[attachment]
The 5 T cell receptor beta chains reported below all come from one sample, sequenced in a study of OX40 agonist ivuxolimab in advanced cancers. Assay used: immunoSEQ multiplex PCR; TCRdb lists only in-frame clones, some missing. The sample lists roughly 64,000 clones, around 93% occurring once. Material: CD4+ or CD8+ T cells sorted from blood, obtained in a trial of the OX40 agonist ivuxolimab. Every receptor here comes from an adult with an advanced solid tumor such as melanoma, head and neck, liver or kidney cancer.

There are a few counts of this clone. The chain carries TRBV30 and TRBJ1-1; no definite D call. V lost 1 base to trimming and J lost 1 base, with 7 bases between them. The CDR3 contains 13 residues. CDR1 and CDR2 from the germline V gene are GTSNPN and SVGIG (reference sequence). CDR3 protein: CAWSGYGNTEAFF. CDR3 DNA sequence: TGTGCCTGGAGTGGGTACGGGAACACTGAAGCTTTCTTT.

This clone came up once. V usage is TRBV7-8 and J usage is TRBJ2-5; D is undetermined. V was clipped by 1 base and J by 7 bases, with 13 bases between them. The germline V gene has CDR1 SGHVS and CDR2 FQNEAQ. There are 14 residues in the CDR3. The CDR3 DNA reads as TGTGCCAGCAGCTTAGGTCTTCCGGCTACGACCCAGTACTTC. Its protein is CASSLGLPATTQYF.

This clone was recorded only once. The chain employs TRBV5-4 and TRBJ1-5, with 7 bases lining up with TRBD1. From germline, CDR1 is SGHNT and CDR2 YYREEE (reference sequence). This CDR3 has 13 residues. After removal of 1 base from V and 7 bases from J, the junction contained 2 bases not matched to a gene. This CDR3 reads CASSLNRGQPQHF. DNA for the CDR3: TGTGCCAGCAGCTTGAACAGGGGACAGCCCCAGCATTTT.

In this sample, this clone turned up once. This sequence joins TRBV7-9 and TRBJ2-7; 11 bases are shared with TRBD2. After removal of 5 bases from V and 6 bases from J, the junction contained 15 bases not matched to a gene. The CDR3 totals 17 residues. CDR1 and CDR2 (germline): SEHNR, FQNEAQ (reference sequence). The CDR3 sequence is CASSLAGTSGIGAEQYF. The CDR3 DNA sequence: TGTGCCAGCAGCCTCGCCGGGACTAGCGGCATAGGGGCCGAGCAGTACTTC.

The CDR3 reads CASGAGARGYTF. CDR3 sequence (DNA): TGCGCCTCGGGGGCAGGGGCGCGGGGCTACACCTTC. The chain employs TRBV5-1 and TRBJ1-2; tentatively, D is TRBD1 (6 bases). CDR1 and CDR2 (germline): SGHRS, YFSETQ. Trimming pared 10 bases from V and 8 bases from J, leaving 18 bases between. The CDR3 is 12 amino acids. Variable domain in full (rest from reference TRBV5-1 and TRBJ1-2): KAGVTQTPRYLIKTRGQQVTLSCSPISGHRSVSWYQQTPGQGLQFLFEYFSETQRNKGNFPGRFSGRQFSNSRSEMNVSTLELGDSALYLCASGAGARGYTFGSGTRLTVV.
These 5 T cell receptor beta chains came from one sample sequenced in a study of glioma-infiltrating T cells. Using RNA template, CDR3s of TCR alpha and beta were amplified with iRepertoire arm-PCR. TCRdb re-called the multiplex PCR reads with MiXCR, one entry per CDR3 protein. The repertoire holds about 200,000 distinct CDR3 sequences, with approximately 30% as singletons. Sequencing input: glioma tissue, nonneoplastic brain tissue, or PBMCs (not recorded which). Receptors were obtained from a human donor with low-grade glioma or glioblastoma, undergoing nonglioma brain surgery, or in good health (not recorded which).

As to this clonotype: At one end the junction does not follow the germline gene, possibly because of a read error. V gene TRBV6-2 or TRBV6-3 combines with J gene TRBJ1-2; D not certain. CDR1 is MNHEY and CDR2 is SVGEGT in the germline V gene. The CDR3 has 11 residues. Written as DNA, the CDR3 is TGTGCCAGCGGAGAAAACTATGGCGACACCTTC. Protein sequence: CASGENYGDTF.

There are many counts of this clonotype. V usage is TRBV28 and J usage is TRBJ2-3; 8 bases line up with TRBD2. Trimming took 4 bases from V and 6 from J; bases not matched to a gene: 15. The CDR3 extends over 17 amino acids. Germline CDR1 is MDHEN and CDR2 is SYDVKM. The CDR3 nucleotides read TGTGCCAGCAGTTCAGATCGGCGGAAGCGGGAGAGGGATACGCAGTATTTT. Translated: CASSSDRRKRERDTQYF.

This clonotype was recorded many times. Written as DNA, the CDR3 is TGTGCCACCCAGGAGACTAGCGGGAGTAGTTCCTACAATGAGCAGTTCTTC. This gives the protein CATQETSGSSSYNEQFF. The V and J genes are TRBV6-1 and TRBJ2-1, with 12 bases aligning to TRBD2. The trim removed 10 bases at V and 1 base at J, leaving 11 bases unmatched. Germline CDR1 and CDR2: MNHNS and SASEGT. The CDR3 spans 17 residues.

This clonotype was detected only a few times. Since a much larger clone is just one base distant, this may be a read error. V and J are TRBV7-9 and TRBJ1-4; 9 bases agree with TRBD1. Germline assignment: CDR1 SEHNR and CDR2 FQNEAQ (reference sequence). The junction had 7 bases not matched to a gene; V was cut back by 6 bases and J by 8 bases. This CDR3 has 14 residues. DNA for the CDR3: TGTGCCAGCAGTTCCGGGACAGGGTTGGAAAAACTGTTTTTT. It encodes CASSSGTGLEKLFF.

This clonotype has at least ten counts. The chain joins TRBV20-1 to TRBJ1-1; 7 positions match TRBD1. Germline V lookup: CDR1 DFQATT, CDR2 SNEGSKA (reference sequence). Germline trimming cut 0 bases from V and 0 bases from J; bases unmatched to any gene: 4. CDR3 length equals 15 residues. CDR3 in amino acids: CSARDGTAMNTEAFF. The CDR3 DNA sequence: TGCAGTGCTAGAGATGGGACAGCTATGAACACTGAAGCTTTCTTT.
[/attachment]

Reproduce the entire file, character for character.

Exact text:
The 5 T cell receptor beta chains reported below all come from one sample, sequenced in a study of OX40 agonist ivuxolimab in advanced cancers. Assay used: immunoSEQ multiplex PCR; TCRdb lists only in-frame clones, some missing. The sample lists roughly 64,000 clones, around 93% occurring once. Material: CD4+ or CD8+ T cells sorted from blood, obtained in a trial of the OX40 agonist ivuxolimab. Every receptor here comes from an adult with an advanced solid tumor such as melanoma, head and neck, liver or kidney cancer.

There are a few counts of this clone. The chain carries TRBV30 and TRBJ1-1; no definite D call. V lost 1 base to trimming and J lost 1 base, with 7 bases between them. The CDR3 contains 13 residues. CDR1 and CDR2 from the germline V gene are GTSNPN and SVGIG (reference sequence). CDR3 protein: CAWSGYGNTEAFF. CDR3 DNA sequence: TGTGCCTGGAGTGGGTACGGGAACACTGAAGCTTTCTTT.

This clone came up once. V usage is TRBV7-8 and J usage is TRBJ2-5; D is undetermined. V was clipped by 1 base and J by 7 bases, with 13 bases between them. The germline V gene has CDR1 SGHVS and CDR2 FQNEAQ. There are 14 residues in the CDR3. The CDR3 DNA reads as TGTGCCAGCAGCTTAGGTCTTCCGGCTACGACCCAGTACTTC. Its protein is CASSLGLPATTQYF.

This clone was recorded only once. The chain employs TRBV5-4 and TRBJ1-5, with 7 bases lining up with TRBD1. From germline, CDR1 is SGHNT and CDR2 YYREEE (reference sequence). This CDR3 has 13 residues. After removal of 1 base from V and 7 bases from J, the junction contained 2 bases not matched to a gene. This CDR3 reads CASSLNRGQPQHF. DNA for the CDR3: TGTGCCAGCAGCTTGAACAGGGGACAGCCCCAGCATTTT.

In this sample, this clone turned up once. This sequence joins TRBV7-9 and TRBJ2-7; 11 bases are shared with TRBD2. After removal of 5 bases from V and 6 bases from J, the junction contained 15 bases not matched to a gene. The CDR3 totals 17 residues. CDR1 and CDR2 (germline): SEHNR, FQNEAQ (reference sequence). The CDR3 sequence is CASSLAGTSGIGAEQYF. The CDR3 DNA sequence: TGTGCCAGCAGCCTCGCCGGGACTAGCGGCATAGGGGCCGAGCAGTACTTC.

The CDR3 reads CASGAGARGYTF. CDR3 sequence (DNA): TGCGCCTCGGGGGCAGGGGCGCGGGGCTACACCTTC. The chain employs TRBV5-1 and TRBJ1-2; tentatively, D is TRBD1 (6 bases). CDR1 and CDR2 (germline): SGHRS, YFSETQ. Trimming pared 10 bases from V and 8 bases from J, leaving 18 bases between. The CDR3 is 12 amino acids. Variable domain in full (rest from reference TRBV5-1 and TRBJ1-2): KAGVTQTPRYLIKTRGQQVTLSCSPISGHRSVSWYQQTPGQGLQFLFEYFSETQRNKGNFPGRFSGRQFSNSRSEMNVSTLELGDSALYLCASGAGARGYTFGSGTRLTVV.
These 5 T cell receptor beta chains came from one sample sequenced in a study of glioma-infiltrating T cells. Using RNA template, CDR3s of TCR alpha and beta were amplified with iRepertoire arm-PCR. TCRdb re-called the multiplex PCR reads with MiXCR, one entry per CDR3 protein. The repertoire holds about 200,000 distinct CDR3 sequences, with approximately 30% as singletons. Sequencing input: glioma tissue, nonneoplastic brain tissue, or PBMCs (not recorded which). Receptors were obtained from a human donor with low-grade glioma or glioblastoma, undergoing nonglioma brain surgery, or in good health (not recorded which).

As to this clonotype: At one end the junction does not follow the germline gene, possibly because of a read error. V gene TRBV6-2 or TRBV6-3 combines with J gene TRBJ1-2; D not certain. CDR1 is MNHEY and CDR2 is SVGEGT in the germline V gene. The CDR3 has 11 residues. Written as DNA, the CDR3 is TGTGCCAGCGGAGAAAACTATGGCGACACCTTC. Protein sequence: CASGENYGDTF.

There are many counts of this clonotype. V usage is TRBV28 and J usage is TRBJ2-3; 8 bases line up with TRBD2. Trimming took 4 bases from V and 6 from J; bases not matched to a gene: 15. The CDR3 extends over 17 amino acids. Germline CDR1 is MDHEN and CDR2 is SYDVKM. The CDR3 nucleotides read TGTGCCAGCAGTTCAGATCGGCGGAAGCGGGAGAGGGATACGCAGTATTTT. Translated: CASSSDRRKRERDTQYF.

This clonotype was recorded many times. Written as DNA, the CDR3 is TGTGCCACCCAGGAGACTAGCGGGAGTAGTTCCTACAATGAGCAGTTCTTC. This gives the protein CATQETSGSSSYNEQFF. The V and J genes are TRBV6-1 and TRBJ2-1, with 12 bases aligning to TRBD2. The trim removed 10 bases at V and 1 base at J, leaving 11 bases unmatched. Germline CDR1 and CDR2: MNHNS and SASEGT. The CDR3 spans 17 residues.

This clonotype was detected only a few times. Since a much larger clone is just one base distant, this may be a read error. V and J are TRBV7-9 and TRBJ1-4; 9 bases agree with TRBD1. Germline assignment: CDR1 SEHNR and CDR2 FQNEAQ (reference sequence). The junction had 7 bases not matched to a gene; V was cut back by 6 bases and J by 8 bases. This CDR3 has 14 residues. DNA for the CDR3: TGTGCCAGCAGTTCCGGGACAGGGTTGGAAAAACTGTTTTTT. It encodes CASSSGTGLEKLFF.

This clonotype has at least ten counts. The chain joins TRBV20-1 to TRBJ1-1; 7 positions match TRBD1. Germline V lookup: CDR1 DFQATT, CDR2 SNEGSKA (reference sequence). Germline trimming cut 0 bases from V and 0 bases from J; bases unmatched to any gene: 4. CDR3 length equals 15 residues. CDR3 in amino acids: CSARDGTAMNTEAFF. The CDR3 DNA sequence: TGCAGTGCTAGAGATGGGACAGCTATGAACACTGAAGCTTTCTTT.